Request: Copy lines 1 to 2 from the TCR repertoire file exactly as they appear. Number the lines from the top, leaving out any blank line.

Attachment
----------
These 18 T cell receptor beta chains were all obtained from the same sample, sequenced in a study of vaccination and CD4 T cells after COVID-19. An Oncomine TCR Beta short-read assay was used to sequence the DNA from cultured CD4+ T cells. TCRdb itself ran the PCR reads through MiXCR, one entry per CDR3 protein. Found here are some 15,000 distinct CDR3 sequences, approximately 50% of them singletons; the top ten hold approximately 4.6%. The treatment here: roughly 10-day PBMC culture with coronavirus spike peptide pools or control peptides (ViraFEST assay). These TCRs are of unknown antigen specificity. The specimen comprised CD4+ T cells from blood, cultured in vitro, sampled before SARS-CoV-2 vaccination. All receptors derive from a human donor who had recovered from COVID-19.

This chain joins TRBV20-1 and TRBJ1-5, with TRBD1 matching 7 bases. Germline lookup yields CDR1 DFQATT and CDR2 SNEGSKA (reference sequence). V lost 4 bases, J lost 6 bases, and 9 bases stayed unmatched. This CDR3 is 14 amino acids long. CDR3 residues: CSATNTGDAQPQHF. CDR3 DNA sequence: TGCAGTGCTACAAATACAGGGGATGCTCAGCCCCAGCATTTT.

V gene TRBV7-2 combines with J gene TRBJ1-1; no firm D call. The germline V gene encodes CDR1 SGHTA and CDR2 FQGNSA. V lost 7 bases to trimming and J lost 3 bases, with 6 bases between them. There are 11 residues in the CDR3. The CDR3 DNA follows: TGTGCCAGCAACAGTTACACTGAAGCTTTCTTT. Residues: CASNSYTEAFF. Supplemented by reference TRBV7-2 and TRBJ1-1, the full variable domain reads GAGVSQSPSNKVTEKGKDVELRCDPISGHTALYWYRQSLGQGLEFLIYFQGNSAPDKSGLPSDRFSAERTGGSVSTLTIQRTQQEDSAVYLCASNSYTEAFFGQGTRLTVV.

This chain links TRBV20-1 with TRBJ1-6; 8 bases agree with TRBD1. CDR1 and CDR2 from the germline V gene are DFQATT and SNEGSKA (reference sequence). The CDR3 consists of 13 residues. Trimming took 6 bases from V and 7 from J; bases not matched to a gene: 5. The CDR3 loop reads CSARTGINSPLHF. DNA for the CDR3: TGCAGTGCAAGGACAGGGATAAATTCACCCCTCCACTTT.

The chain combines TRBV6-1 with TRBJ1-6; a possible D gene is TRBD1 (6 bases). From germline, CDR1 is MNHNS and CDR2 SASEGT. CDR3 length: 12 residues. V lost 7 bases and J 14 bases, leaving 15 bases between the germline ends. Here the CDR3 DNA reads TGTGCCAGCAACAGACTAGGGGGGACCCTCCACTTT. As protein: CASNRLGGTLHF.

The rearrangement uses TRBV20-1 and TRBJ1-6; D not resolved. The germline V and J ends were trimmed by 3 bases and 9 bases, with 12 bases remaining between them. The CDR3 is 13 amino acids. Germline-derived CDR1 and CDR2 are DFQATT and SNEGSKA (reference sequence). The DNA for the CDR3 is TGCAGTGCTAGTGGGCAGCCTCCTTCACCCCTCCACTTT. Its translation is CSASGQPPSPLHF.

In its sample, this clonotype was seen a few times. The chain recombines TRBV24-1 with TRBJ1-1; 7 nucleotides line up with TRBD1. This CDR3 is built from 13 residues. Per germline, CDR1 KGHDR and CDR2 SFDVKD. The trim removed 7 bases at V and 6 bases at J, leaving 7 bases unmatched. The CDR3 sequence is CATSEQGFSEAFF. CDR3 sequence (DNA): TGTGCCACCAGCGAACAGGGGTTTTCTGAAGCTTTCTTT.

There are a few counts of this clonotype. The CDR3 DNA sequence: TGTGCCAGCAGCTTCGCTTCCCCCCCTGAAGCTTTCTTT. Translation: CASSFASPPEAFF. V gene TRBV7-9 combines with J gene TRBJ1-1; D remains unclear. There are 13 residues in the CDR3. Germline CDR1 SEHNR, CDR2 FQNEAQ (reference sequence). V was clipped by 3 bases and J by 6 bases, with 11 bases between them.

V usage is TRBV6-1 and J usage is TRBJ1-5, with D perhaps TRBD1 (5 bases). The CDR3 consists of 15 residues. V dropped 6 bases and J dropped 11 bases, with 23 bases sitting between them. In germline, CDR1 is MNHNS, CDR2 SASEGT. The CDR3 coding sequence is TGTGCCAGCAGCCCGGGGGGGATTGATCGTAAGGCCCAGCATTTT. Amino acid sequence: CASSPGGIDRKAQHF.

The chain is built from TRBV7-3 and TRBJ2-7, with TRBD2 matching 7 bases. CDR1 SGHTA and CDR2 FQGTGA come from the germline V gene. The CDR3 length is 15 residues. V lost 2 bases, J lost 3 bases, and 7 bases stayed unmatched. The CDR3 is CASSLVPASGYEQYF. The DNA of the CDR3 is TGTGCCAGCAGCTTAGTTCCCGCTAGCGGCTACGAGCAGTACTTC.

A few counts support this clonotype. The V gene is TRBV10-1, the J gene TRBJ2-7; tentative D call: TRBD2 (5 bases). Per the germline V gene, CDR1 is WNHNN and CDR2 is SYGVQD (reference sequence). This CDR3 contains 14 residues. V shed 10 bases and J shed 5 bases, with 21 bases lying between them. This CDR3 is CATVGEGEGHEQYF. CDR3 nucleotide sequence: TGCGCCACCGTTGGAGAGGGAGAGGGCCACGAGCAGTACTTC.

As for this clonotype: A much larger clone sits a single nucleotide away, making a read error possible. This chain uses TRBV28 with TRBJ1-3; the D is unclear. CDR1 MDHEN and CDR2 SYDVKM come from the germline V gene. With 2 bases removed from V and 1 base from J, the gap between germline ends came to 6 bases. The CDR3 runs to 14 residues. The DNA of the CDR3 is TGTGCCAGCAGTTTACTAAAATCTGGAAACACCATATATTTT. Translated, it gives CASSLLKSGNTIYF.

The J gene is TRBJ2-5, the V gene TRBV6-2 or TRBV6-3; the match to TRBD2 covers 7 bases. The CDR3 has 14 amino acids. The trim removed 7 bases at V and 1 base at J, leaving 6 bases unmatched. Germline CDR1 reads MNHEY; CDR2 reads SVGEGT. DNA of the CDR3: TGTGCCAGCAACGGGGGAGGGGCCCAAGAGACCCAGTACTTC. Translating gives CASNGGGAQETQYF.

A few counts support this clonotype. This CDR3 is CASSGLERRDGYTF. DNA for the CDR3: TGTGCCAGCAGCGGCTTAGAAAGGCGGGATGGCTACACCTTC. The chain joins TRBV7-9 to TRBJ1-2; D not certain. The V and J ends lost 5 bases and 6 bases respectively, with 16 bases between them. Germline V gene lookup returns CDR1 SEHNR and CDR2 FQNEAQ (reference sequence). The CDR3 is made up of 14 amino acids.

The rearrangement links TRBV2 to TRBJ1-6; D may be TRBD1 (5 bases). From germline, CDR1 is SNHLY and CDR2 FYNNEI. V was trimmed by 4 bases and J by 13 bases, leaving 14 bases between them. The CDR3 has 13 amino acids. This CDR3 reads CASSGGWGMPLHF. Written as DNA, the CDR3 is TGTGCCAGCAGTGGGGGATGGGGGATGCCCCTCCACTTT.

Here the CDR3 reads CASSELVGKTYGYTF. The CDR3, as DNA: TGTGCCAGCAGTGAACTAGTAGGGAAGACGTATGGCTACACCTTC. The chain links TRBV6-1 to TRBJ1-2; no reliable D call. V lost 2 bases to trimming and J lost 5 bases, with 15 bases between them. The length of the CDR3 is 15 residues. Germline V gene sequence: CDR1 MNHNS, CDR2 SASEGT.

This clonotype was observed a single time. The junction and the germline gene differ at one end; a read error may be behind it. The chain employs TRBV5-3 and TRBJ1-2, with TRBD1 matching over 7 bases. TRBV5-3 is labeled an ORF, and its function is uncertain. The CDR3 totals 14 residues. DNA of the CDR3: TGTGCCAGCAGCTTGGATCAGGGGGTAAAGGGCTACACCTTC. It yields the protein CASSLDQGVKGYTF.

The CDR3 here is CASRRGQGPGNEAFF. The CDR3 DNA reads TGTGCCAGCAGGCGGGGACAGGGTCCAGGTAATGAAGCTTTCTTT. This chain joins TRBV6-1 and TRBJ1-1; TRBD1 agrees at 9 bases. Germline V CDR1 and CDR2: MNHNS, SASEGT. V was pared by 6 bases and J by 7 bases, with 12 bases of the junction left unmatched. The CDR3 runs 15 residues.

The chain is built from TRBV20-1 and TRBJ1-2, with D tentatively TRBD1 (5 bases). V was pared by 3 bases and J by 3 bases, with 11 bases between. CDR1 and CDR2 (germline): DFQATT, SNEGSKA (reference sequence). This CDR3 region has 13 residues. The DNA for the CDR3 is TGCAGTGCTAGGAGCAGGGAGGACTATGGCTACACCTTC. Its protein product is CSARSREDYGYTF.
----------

These 18 T cell receptor beta chains were all obtained from the same sample, sequenced in a study of vaccination and CD4 T cells after COVID-19. An Oncomine TCR Beta short-read assay was used to sequence the DNA from cultured CD4+ T cells. TCRdb itself ran the PCR reads through MiXCR, one entry per CDR3 protein. Found here are some 15,000 distinct CDR3 sequences, approximately 50% of them singletons; the top ten hold approximately 4.6%. The treatment here: roughly 10-day PBMC culture with coronavirus spike peptide pools or control peptides (ViraFEST assay). These TCRs are of unknown antigen specificity. The specimen comprised CD4+ T cells from blood, cultured in vitro, sampled before SARS-CoV-2 vaccination. All receptors derive from a human donor who had recovered from COVID-19.

This chain joins TRBV20-1 and TRBJ1-5, with TRBD1 matching 7 bases. Germline lookup yields CDR1 DFQATT and CDR2 SNEGSKA (reference sequence). V lost 4 bases, J lost 6 bases, and 9 bases stayed unmatched. This CDR3 is 14 amino acids long. CDR3 residues: CSATNTGDAQPQHF. CDR3 DNA sequence: TGCAGTGCTACAAATACAGGGGATGCTCAGCCCCAGCATTTT.